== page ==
Digital Payments

Contactless Payments Are Going Mainstream

In a year that will see more than 25,000 retail stores blink out of existence, with an estimated 16,000 restaurants having closed permanently by August, people could use some upbeat news.

It’s out there. Signs of economic recovery are visible, as are inspiring stories of SMBs successfully adapting and reinventing post-pandemic. You just have to know where to look.

PYMNTS’ September 2020 Small and Medium Business Reopening report, done in collaboration with American Express, is a concentrated source of intelligence on developments in the field that show a way forward for SMBs, from the year of COVID and into more prosperous times.

Noting that 86 percent of SMBs said they were at least partially open as of August, up from 79 percent in May, “many SMBs are soldiering on … instituting myriad operational changes to protect their communities and to ease customers’ fears about infection. One especially notable trend is businesses increasing adoption of contactless payment methods like cards and mobile wallets,” per the new report.

“Almost 17 percent of SMBs added mobile wallet support as of May, and 30.6 percent of small firms already had these capabilities in place. These adaptations have been well-received by customers, too, as half of U.S. consumers reported they had made at least four contactless transactions as of April.”

Contactless and the Ubiquity Challenge

Contactless is clearly the future of payments, but there’s still a ways to go before ubiquity is reached, as is explained through many examples in the Small and Medium Business Reopening Report.

“For contactless payments to really become widespread in the U.S., we need a few factors to come together: strong interest from both merchants and consumers; enablement of the technology, particularly across smaller merchants; and a trigger that sparks a lasting change in how people pay,” Liz Karl, vice president of the Payments Consulting Group, American Express, told PYMNTS.

Karl noted that “over the last several months, there’s been a spike in interest from U.S. merchants looking for no-touch payment options due to health concerns from the pandemic, and U.S. consumers say they are significantly more likely to use contactless payments than before the outbreak.”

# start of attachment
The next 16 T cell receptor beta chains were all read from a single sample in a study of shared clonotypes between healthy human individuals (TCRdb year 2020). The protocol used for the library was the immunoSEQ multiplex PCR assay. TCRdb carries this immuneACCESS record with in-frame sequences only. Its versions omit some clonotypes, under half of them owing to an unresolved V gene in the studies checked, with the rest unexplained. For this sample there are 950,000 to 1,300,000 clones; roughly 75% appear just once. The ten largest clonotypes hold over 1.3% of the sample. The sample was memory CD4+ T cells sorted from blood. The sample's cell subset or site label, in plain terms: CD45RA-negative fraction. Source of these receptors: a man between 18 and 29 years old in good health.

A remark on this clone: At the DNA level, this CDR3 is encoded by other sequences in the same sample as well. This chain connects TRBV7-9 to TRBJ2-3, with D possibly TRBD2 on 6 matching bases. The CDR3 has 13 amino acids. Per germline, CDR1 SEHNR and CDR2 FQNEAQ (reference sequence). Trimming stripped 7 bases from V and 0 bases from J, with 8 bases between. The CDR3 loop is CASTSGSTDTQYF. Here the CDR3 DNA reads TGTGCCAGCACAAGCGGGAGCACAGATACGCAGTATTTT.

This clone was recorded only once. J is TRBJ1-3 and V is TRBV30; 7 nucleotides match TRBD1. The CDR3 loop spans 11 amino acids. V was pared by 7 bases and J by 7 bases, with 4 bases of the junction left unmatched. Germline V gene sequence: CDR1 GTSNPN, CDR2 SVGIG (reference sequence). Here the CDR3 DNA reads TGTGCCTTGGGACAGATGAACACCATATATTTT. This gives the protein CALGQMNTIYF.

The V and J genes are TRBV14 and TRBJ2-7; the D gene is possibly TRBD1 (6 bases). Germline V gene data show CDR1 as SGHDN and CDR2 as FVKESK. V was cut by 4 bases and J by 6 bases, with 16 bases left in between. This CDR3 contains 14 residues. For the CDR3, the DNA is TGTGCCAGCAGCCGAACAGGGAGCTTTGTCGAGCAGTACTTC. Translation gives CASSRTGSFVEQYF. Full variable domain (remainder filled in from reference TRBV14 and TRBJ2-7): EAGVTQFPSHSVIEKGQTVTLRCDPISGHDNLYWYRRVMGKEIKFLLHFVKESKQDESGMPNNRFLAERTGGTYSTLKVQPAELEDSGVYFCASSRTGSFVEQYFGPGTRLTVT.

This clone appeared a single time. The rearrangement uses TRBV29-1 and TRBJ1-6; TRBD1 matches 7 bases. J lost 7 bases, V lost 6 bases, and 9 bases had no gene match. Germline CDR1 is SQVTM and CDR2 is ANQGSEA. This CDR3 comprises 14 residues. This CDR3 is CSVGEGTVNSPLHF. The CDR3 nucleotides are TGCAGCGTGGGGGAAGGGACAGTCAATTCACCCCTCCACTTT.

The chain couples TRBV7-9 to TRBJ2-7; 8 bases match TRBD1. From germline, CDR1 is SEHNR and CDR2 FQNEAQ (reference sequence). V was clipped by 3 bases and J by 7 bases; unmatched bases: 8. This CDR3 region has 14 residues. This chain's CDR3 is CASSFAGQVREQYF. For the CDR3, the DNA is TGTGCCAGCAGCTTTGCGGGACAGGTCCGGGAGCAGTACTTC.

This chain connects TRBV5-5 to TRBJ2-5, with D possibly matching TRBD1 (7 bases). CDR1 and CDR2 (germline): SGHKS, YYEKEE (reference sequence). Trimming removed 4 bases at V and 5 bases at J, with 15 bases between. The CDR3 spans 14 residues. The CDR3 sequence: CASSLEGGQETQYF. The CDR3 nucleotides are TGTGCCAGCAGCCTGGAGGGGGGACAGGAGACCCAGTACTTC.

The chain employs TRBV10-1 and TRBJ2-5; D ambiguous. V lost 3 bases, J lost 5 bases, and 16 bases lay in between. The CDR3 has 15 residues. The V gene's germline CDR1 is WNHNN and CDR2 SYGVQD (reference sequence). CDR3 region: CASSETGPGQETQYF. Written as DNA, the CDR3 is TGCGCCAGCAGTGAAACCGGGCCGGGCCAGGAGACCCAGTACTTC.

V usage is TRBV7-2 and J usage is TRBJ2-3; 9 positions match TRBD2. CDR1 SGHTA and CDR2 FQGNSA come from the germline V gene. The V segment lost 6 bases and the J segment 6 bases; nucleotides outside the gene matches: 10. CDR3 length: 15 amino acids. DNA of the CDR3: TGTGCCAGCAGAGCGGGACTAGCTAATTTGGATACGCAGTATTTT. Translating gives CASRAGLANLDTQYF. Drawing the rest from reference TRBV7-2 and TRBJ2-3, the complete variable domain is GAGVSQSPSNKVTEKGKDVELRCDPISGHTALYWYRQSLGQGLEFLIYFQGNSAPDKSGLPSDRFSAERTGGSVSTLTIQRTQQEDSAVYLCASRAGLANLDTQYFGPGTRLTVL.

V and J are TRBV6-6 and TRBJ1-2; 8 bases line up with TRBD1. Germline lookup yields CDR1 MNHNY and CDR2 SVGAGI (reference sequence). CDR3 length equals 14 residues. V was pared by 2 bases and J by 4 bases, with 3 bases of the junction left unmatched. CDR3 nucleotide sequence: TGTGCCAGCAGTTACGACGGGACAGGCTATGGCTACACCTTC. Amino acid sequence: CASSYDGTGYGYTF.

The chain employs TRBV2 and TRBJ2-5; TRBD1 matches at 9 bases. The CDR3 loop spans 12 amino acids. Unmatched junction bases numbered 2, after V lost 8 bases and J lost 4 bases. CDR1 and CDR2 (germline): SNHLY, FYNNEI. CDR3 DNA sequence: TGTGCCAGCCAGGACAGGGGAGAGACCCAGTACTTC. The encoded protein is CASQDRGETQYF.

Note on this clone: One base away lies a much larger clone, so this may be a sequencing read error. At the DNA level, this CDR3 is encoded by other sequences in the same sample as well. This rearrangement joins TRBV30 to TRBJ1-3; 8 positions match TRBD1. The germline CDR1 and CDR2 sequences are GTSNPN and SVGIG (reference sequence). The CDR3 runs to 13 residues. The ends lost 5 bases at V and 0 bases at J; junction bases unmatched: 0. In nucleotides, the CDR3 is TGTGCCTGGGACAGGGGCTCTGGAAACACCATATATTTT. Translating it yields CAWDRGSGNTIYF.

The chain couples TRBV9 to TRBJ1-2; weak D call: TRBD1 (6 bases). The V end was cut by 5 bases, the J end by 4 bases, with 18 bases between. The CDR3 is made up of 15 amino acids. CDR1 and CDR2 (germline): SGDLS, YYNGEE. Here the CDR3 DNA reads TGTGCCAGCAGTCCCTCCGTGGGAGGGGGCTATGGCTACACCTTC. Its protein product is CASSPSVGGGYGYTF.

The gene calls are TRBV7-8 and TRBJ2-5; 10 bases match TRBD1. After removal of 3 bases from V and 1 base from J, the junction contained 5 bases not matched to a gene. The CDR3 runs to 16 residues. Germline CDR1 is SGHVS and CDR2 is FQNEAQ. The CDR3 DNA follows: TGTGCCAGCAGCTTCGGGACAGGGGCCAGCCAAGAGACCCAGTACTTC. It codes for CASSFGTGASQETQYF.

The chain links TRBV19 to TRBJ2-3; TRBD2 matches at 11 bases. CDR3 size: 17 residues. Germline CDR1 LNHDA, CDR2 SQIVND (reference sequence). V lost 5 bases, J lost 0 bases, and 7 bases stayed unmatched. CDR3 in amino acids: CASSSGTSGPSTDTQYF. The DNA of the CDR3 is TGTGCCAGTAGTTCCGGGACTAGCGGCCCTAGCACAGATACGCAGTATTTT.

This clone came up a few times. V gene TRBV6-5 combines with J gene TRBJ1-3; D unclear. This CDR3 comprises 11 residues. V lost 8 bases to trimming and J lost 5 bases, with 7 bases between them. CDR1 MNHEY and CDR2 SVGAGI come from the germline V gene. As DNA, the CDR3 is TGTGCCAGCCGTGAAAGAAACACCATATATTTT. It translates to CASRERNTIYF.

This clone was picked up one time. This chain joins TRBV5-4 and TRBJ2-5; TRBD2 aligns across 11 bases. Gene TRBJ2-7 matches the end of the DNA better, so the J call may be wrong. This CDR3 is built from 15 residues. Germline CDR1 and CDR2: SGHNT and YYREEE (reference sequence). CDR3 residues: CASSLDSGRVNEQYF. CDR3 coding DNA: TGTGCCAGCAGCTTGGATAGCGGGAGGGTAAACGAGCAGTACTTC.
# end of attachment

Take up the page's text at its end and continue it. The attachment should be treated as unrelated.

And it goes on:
She pointed to indicators that “COVID-19 has created an environment where those [aforementioned] factors are coming together to make contactless adoption more widespread in the U.S., and that contactless is now here to stay.”

With 60 percent of SMBs reporting a March sales plummet and many doubting that they can outlast the pandemic, “physical retailers have thus been working hard to create purchasing environments that are safe for both consumers and employees,” per the new report.

Fears Linger, But Main Street SMBs Soldier On

What’s kind of cool about this bad situation is a “phase” of the reopening that isn’t widely discussed: the discovery phase, where consumers make their first-ever contactless payment. Generally speaking, people like it. It’s fast and safe — and they don’t have to touch anything.

“A sizable share of consumers who had not experimented with contactless payments before the pandemic are now making their first forays into using the technology. A late-March survey found that 30 percent of Americans made their first mobile wallet and contactless purchases during the early stages of the public health crisis,” according to the Small and Medium Business Reopening Report.

COVID-19 fears were responsible for most of that, as “29 percent of those surveyed said they had serious concerns about catching COVID-19 from using cash and 22 percent said the same about non-touchless payment cards. Contactless payment usage has only grown over the past several months, too, indicating that shoppers have been satisfied with these transactions.”

The report found that “more than 50 percent of U.S. consumers were reportedly using touchless payments by July, for example, and contactless card options had become the go-to method for 30 percent of shoppers by that point as well.”

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